Health assessment and diseases of the Weddell seal, Leptonochotes weddelli, in Vestfold Hills, East Antarctica

Research output: A Conference proceeding or a Chapter in BookChapter

7 Citations (Scopus)

Abstract

The Weddell seal, Leptonochotes weddelli, is the most southerly breeding of the Antarctic seals. Small groups remain for extended periods over the summer months on the fast-ice of the inlets and shorelines of the Antarctic continent for parturition, lactation and moulting. Those breeding in areas close to Antarctic research stations are uniquely accessible for study, but this may bring them in close contact with human activity and pollution derived from human habitation. Antarctic Treaty nations have undertaken to prevent the accidental introduction of parasites and diseases (Article IX of the Agreed Measures 1964 and The Protocol on Environmental Protection to the Antarctic Treaty, 1991) into Antarctica, but our understanding of existing diseases and their effects are limited. At two sites, the Vestfold Hills, East Antarctica, and at McMurdo Sound, Ross Sea, Weddell seals have been tagged over many years for population and feeding ecology studies. This provides two unparalleled opportunities to investigate health and disease in well-described populations of Antarctic wildlife. Health assessment of the population at McMurdo is reported by Yochem et al. (this volume). It is the population of Weddell seals in the Vestfold Hills that is the subject of this chapter.

Original languageEnglish
Title of host publicationHealth of Antarctic Wildlife: A Challenge for Science and Policy
PublisherSpringer Verlag
Pages139-166
Number of pages28
ISBN (Electronic)9783540939238
ISBN (Print)9783540939221
DOIs
Publication statusPublished - 2009
Externally publishedYes

Fingerprint

Antarctic Treaty
seals
Antarctica
breeding
health and disease
International Cooperation
parturition
population ecology
feeding ecology
lactation
Health
Population
Breeding
treaties
shoreline
environmental protection
parasite
human activity
ice
Molting

Cite this

McFarlane, R. A. / Health assessment and diseases of the Weddell seal, Leptonochotes weddelli, in Vestfold Hills, East Antarctica. Health of Antarctic Wildlife: A Challenge for Science and Policy. Springer Verlag, 2009. pp. 139-166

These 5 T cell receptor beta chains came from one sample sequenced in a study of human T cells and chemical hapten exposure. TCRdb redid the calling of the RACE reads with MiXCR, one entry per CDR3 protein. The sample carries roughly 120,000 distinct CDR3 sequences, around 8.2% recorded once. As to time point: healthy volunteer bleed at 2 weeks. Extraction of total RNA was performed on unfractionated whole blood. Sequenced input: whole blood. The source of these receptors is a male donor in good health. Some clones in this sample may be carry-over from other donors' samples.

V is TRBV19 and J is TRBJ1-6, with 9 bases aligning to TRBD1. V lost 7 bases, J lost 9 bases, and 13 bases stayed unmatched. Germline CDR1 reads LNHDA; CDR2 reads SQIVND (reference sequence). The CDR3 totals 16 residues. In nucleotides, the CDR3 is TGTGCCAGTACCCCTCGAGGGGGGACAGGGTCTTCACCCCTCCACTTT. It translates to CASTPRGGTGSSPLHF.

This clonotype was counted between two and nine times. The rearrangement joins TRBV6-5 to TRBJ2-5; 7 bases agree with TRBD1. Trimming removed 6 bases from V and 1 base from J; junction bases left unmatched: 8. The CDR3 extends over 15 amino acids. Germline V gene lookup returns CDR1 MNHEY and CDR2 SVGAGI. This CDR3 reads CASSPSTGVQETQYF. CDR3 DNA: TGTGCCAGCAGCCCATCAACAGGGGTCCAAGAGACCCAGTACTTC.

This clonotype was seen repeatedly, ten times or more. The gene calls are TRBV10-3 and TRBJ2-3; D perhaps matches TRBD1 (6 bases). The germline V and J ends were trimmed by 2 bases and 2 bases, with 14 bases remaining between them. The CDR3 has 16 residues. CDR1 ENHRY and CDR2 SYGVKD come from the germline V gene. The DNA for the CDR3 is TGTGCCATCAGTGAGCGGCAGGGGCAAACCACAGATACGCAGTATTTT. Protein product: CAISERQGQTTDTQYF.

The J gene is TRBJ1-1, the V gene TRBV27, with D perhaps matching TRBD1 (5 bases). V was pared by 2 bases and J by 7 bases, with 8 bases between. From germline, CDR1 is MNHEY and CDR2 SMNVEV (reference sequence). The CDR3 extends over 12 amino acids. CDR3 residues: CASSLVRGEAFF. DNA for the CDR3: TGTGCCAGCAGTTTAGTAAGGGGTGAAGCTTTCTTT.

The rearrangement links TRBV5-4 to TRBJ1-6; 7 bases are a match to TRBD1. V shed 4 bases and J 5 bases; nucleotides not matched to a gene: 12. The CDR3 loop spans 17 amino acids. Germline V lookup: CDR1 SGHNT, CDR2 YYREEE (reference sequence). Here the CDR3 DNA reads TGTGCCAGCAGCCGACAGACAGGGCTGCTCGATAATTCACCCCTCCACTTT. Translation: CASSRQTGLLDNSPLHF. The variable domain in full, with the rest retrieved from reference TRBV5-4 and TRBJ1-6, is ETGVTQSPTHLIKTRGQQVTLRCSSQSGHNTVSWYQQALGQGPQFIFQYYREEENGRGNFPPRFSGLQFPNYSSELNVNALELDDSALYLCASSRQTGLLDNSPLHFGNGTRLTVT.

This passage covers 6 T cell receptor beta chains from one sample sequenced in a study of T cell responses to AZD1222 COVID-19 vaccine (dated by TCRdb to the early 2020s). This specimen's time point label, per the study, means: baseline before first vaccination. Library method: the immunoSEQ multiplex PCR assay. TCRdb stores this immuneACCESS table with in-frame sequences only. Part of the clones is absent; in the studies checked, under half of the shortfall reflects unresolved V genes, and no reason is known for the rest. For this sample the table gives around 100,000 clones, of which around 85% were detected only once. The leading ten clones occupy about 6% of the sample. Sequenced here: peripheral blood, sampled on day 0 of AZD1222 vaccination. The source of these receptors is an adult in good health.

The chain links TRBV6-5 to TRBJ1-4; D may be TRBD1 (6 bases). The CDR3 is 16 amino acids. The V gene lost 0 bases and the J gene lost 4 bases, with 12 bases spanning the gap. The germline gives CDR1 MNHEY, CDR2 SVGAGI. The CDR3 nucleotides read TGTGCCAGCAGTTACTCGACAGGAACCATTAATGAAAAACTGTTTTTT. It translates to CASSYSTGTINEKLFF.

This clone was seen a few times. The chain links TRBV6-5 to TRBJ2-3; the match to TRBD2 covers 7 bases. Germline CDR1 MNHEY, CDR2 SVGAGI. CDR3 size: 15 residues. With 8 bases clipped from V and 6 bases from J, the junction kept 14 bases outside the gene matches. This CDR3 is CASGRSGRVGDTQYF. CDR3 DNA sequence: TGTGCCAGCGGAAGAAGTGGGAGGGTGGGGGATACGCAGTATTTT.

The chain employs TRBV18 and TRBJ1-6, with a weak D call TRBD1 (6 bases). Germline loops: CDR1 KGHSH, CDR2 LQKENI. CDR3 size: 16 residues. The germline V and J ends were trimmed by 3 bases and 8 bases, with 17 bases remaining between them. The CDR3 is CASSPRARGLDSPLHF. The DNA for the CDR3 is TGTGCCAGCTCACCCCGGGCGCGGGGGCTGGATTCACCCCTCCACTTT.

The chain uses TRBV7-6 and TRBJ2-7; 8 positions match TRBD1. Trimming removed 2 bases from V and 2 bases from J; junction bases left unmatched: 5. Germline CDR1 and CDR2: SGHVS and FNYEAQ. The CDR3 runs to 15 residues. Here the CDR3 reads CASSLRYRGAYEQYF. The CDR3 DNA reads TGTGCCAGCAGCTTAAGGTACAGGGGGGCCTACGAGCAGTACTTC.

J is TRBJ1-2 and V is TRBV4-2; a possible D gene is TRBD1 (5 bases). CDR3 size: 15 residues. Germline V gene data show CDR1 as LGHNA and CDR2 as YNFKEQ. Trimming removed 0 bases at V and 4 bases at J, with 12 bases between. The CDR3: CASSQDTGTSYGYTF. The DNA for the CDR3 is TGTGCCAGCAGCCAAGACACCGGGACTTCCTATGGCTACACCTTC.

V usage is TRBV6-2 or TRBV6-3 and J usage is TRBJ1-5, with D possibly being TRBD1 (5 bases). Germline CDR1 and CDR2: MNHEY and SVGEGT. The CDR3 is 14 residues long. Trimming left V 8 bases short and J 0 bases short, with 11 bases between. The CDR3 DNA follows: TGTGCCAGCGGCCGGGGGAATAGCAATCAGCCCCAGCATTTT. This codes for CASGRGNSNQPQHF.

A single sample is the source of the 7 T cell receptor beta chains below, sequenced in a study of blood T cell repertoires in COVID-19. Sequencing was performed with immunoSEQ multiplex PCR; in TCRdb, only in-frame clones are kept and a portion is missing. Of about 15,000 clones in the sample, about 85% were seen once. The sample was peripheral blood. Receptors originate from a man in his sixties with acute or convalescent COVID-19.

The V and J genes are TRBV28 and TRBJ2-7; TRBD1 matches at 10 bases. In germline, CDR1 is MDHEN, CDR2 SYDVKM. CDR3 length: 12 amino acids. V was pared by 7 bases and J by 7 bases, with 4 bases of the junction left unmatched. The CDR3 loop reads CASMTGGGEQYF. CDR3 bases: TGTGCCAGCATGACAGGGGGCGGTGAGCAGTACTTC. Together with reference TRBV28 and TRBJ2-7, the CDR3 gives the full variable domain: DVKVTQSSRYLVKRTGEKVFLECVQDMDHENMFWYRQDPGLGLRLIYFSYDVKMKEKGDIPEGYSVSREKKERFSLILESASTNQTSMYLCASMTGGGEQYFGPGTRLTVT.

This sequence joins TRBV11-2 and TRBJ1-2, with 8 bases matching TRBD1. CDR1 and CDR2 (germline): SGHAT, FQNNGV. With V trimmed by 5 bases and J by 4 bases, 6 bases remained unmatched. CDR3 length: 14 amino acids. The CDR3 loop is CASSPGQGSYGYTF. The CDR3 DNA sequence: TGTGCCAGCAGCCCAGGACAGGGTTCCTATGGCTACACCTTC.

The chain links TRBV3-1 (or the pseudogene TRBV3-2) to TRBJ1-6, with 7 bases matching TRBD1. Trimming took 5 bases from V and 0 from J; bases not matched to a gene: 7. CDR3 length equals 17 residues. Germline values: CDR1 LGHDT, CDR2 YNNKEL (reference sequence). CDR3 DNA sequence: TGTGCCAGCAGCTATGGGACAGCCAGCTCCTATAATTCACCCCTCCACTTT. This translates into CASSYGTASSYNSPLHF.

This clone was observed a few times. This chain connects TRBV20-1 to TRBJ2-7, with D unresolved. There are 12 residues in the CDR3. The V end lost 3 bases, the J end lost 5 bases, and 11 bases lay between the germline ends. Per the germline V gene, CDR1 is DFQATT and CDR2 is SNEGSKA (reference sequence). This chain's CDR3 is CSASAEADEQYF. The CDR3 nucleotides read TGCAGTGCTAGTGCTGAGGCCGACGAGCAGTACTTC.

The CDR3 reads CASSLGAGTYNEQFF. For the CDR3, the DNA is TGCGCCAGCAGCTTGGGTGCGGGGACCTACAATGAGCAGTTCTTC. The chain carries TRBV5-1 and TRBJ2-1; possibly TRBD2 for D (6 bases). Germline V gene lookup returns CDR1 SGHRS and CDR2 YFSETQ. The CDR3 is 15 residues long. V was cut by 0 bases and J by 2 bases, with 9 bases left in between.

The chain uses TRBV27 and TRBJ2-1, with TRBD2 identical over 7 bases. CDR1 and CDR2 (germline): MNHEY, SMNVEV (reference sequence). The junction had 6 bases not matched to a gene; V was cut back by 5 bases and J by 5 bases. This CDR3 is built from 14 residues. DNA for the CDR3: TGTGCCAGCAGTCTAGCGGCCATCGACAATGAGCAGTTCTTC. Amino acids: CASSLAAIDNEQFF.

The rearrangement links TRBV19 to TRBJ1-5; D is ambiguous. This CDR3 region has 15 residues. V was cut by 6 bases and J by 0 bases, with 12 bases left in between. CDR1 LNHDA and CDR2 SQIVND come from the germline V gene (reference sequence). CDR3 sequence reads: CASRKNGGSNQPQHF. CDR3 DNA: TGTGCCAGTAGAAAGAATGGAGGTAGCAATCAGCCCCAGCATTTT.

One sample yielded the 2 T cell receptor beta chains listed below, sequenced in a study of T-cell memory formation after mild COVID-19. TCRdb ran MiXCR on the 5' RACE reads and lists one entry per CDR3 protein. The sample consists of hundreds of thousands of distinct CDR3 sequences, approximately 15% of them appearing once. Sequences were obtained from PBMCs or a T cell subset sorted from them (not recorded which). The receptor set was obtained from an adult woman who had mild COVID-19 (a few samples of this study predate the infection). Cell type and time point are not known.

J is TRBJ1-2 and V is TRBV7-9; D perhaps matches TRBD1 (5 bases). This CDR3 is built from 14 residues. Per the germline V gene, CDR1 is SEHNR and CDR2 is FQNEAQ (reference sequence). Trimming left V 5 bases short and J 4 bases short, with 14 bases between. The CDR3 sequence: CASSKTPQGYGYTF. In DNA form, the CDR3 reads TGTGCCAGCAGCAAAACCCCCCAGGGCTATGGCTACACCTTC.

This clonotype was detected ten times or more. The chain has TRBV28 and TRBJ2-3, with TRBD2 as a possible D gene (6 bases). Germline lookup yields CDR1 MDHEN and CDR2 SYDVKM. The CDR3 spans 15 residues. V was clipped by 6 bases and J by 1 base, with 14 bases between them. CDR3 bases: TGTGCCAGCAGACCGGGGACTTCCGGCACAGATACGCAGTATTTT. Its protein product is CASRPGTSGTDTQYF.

@inbook{53f2e5eb0b914881a9c57214283ceee8,
title = "Health assessment and diseases of the Weddell seal, Leptonochotes weddelli, in Vestfold Hills, East Antarctica",
abstract = "The Weddell seal, Leptonochotes weddelli, is the most southerly breeding of the Antarctic seals. Small groups remain for extended periods over the summer months on the fast-ice of the inlets and shorelines of the Antarctic continent for parturition, lactation and moulting. Those breeding in areas close to Antarctic research stations are uniquely accessible for study, but this may bring them in close contact with human activity and pollution derived from human habitation. Antarctic Treaty nations have undertaken to prevent the accidental introduction of parasites and diseases (Article IX of the Agreed Measures 1964 and The Protocol on Environmental Protection to the Antarctic Treaty, 1991) into Antarctica, but our understanding of existing diseases and their effects are limited. At two sites, the Vestfold Hills, East Antarctica, and at McMurdo Sound, Ross Sea, Weddell seals have been tagged over many years for population and feeding ecology studies. This provides two unparalleled opportunities to investigate health and disease in well-described populations of Antarctic wildlife. Health assessment of the population at McMurdo is reported by Yochem et al. (this volume). It is the population of Weddell seals in the Vestfold Hills that is the subject of this chapter.",